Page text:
White House report highlights nuclear achievements

09 March 2018

On the same day the US Senate passed a bill to accelerate the development of advanced nuclear reactors, the White House Office of Science and Technology Policy (OSTP) highlighted nuclear energy developments as the greatest achievements of the Trump administration to date in the area of energy dominance.

Energy Secretary Rick Perry applauds President Trump at the Unleashing American Energy event in June 2017 (Image: Simon Edelman/DOE)

The OSTP advises the US President on science and technology, supports the President's agenda, and ensures the effective coordination of science and technology efforts across the US Executive Branch. Topics on which OSTP currently advises developing policies include: advanced manufacturing, artificial intelligence, autonomous systems, biotechnology, cybersecurity, digital economy, disaster preparedness, healthcare, infectious diseases, information technology, medicine, nanotechnology, nuclear energy, ocean science, quantum information sciences, space and aeronautics, and telecommunications.

In Science and Technology Highlights in the First Year of the Trump Administration, published on 7 March, the OSTP said it had over the past year led "coordinated Administration efforts to promote emerging technologies, empower Americans to innovate, and defend American technologies abroad". It said the administration's request for USD151.2 billion for federal R&D investment in the 2018 budget - a 2% increase on 2016 - demonstrated Trump's commitment to the importance of federal scientific investigation.

The report highlights three achievements in its section on Energy Dominance - all connected to nuclear innovation. These are: the "complete review" of US nuclear energy policy called for by Trump during the Unleashing American Energy event in June; the 13 November announcement by Energy Secretary Rick Perry that contractors to US national laboratories may use Agreements for Commercialising Technology to facilitate new strategic partnerships with national laboratories; and the resumption of domestic nuclear testing facilities at the Idaho National Laboratory's Transient Reactor Test Facility (TREAT). The facility, which is used to test nuclear fuels and materials under extreme conditions, had not operated since being shut down in 1994.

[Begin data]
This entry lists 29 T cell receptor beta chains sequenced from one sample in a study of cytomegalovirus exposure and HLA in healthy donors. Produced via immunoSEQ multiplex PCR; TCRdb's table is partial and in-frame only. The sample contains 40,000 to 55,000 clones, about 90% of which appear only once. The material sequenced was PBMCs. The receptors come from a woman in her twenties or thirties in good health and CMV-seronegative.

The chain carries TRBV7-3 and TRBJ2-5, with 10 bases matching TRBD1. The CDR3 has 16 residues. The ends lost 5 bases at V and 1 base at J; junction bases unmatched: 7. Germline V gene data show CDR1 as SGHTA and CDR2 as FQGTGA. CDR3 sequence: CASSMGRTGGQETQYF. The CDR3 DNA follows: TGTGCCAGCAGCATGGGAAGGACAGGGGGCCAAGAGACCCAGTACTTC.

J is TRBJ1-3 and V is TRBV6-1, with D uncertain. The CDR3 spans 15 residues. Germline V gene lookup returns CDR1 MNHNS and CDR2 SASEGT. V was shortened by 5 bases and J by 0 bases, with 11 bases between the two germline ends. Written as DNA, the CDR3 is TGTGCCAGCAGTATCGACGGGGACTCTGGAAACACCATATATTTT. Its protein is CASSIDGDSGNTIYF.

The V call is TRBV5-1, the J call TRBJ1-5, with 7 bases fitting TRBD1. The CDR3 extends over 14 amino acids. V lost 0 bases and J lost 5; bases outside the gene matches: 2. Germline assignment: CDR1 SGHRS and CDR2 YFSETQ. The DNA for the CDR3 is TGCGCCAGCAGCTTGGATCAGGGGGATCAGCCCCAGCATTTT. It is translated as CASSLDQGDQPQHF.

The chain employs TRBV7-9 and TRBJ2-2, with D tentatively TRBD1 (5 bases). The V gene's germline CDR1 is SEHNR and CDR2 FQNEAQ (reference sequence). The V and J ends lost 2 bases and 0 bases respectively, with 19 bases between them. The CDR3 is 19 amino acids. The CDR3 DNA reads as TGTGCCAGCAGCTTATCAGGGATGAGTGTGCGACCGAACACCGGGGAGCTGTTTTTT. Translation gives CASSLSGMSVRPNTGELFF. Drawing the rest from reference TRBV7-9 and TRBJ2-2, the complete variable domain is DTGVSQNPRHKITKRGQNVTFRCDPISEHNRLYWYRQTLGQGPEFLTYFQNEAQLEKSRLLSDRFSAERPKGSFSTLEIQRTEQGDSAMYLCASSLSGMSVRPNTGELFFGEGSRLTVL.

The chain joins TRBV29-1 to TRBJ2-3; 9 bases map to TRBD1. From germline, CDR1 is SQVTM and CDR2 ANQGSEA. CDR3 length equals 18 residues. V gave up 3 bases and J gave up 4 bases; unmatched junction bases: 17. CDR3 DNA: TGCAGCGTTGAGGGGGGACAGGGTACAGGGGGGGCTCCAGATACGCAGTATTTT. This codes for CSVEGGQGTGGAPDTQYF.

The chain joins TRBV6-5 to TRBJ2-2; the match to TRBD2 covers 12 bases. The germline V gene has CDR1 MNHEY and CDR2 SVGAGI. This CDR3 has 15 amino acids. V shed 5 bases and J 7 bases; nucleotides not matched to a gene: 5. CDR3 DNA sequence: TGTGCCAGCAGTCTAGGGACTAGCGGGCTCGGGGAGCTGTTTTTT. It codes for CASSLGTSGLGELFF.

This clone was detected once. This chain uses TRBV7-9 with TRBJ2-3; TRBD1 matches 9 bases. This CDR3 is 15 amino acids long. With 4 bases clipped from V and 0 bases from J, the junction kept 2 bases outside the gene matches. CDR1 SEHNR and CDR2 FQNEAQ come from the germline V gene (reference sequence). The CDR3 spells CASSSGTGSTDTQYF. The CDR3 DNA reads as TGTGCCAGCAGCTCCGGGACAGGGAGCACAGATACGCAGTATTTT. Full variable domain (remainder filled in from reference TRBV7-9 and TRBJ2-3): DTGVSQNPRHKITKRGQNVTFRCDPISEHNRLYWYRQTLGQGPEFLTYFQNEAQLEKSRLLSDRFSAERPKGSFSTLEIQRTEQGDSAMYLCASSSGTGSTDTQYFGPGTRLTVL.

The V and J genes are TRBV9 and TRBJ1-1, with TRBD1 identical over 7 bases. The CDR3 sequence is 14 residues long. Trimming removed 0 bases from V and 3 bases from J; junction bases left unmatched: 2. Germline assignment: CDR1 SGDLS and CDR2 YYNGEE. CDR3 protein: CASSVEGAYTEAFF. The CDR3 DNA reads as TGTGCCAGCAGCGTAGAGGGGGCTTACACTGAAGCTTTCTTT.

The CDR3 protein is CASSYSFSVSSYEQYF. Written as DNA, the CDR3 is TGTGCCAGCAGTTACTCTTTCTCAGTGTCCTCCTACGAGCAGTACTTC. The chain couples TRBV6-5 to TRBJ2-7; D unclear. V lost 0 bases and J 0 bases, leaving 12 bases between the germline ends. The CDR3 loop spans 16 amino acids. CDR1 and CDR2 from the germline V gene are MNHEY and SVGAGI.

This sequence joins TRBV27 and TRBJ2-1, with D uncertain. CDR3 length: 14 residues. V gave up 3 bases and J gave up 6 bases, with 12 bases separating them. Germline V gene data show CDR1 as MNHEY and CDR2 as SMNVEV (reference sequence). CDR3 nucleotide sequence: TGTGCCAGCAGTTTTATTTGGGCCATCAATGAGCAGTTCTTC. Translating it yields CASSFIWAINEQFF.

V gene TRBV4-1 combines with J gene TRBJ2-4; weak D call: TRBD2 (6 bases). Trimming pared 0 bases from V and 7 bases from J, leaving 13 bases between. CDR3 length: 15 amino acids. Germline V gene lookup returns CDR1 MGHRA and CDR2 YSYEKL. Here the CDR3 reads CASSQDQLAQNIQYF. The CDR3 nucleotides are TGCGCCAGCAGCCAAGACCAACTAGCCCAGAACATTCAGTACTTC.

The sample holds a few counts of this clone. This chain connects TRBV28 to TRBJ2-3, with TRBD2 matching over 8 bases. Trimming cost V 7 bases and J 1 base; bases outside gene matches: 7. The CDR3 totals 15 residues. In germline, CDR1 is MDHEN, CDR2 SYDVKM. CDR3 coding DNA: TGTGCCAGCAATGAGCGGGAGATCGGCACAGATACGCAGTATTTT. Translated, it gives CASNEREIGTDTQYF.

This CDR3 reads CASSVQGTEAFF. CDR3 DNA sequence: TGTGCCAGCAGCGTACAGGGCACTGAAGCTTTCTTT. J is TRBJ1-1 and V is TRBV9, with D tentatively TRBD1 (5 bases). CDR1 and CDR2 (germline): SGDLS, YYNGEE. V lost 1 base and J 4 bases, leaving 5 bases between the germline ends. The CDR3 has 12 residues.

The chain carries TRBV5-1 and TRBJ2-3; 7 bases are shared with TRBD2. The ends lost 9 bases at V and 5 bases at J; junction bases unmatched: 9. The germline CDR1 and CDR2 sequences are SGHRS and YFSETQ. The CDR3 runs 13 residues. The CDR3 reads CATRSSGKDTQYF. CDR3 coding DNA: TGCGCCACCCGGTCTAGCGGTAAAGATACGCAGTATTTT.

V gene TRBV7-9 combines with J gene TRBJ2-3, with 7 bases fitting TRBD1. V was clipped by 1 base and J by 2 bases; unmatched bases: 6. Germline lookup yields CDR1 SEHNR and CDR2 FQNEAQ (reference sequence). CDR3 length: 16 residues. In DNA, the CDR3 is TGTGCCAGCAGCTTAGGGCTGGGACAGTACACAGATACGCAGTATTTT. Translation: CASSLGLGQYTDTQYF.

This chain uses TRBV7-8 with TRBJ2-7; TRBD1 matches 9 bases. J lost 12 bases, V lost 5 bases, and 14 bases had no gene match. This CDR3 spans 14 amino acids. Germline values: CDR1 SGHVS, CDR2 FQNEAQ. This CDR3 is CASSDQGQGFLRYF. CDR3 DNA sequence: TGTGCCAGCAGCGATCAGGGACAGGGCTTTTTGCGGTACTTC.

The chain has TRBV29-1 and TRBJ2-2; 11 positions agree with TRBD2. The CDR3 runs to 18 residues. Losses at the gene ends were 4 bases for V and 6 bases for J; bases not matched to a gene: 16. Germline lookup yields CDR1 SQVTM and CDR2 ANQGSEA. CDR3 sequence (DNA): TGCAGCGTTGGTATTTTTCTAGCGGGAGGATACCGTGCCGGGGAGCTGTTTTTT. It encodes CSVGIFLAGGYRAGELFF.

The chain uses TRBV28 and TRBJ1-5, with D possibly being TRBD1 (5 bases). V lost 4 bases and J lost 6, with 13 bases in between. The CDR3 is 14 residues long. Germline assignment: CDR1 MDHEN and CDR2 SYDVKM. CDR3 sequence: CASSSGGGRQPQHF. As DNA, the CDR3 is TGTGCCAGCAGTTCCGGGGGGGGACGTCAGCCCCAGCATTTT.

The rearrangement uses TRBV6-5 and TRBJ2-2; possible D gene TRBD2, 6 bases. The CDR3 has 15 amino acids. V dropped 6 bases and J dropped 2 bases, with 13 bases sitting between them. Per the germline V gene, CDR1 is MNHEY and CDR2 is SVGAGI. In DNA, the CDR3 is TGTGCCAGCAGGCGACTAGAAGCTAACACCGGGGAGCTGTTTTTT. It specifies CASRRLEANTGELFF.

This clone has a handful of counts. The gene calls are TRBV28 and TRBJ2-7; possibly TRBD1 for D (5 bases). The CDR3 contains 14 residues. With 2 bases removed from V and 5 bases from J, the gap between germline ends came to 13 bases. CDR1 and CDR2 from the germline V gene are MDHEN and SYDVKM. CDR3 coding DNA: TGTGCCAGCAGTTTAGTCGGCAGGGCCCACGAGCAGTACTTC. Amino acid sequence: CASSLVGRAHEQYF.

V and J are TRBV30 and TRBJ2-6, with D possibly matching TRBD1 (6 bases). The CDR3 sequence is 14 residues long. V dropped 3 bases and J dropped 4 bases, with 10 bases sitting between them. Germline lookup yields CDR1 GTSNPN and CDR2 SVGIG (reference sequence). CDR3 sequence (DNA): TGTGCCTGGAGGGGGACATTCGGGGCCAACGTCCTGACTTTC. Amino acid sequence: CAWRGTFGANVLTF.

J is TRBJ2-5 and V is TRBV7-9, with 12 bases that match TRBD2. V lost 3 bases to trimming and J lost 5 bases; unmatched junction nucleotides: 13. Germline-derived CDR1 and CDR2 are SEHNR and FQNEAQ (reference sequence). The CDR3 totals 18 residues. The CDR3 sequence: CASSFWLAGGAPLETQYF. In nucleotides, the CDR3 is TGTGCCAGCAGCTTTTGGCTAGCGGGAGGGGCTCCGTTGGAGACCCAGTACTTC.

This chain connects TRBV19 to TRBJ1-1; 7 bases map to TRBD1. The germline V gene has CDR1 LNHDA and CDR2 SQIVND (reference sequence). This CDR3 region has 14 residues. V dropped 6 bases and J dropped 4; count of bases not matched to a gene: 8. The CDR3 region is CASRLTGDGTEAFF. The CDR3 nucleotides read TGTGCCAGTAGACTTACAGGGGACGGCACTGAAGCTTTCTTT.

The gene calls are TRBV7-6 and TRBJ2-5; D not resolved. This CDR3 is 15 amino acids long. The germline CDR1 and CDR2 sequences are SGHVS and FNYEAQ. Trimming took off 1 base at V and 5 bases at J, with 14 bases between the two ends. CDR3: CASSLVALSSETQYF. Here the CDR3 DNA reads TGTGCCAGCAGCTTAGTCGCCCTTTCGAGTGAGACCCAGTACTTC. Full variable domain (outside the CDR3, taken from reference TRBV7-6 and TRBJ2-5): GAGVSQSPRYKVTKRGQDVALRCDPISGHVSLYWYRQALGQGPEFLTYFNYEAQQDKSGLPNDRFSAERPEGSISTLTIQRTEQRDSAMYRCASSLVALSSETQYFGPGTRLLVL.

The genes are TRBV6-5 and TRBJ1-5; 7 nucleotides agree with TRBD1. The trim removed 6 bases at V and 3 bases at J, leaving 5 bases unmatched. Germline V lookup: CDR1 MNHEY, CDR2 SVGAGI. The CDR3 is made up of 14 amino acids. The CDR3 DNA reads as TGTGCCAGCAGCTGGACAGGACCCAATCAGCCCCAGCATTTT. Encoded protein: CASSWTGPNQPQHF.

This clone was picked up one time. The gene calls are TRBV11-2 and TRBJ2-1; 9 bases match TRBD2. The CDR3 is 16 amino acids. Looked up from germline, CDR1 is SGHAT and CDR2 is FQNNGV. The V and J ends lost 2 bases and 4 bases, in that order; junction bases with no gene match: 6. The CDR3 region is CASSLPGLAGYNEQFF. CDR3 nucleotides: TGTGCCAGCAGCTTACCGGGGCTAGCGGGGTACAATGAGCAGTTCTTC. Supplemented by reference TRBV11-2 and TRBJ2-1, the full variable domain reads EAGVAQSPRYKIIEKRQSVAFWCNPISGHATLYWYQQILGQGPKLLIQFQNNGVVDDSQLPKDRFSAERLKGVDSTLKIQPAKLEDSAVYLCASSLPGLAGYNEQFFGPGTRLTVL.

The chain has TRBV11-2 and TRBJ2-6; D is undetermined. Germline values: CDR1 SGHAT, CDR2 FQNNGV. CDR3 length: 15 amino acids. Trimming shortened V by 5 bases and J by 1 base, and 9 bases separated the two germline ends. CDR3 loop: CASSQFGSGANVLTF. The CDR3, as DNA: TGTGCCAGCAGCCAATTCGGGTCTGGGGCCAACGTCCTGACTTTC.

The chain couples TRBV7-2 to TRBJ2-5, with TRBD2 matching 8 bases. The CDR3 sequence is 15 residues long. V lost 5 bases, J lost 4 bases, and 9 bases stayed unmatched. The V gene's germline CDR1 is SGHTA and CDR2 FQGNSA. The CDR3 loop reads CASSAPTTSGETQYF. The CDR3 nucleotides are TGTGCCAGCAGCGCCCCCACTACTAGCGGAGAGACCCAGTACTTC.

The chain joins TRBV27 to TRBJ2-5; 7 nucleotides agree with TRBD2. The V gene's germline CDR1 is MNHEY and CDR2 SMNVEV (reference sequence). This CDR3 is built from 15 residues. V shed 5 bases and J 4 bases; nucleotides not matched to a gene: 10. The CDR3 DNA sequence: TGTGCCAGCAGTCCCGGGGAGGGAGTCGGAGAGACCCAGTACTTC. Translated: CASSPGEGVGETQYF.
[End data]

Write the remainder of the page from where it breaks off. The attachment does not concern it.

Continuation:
Bipartisan support for advanced reactors

The Nuclear Energy Innovation Capabilities Act (NEICA) was passed by the US Senate on the same day that the OSTP published its report. The bipartisan legislation would facilitate public-private partnerships between private-sector nuclear energy innovators and government researchers to develop advanced nuclear reactors. The act would open the research capabilities of the DOE's national laboratories to private companies, allowing the testing and demonstration of privately funded reactor concepts.

The act authorises the development of a versatile reactor-based source of fast neutrons needed to test advanced reactors, fuels and related materials. It also authorises the creation of a National Reactor Innovation Center to enable the construction of experimental reactors and provides for the sharing of technical information and expertise between the DOE and the US Nuclear Regulatory Commission, which could help to accelerate NRC licensing of advanced designs.

Nuclear Energy Institute president and CEO Maria Korsnick said the bill's passage in the Senate was a "welcome and timely reminder" of the bipartisan support for innovative technologies in the US Congress. "Its provisions, once enacted into law, will go a long way to ensure the United States remains at the forefront of civilian nuclear capability," she said.

The measure will now be sent for consideration to the House of Representatives.

Researched and written
by World Nuclear News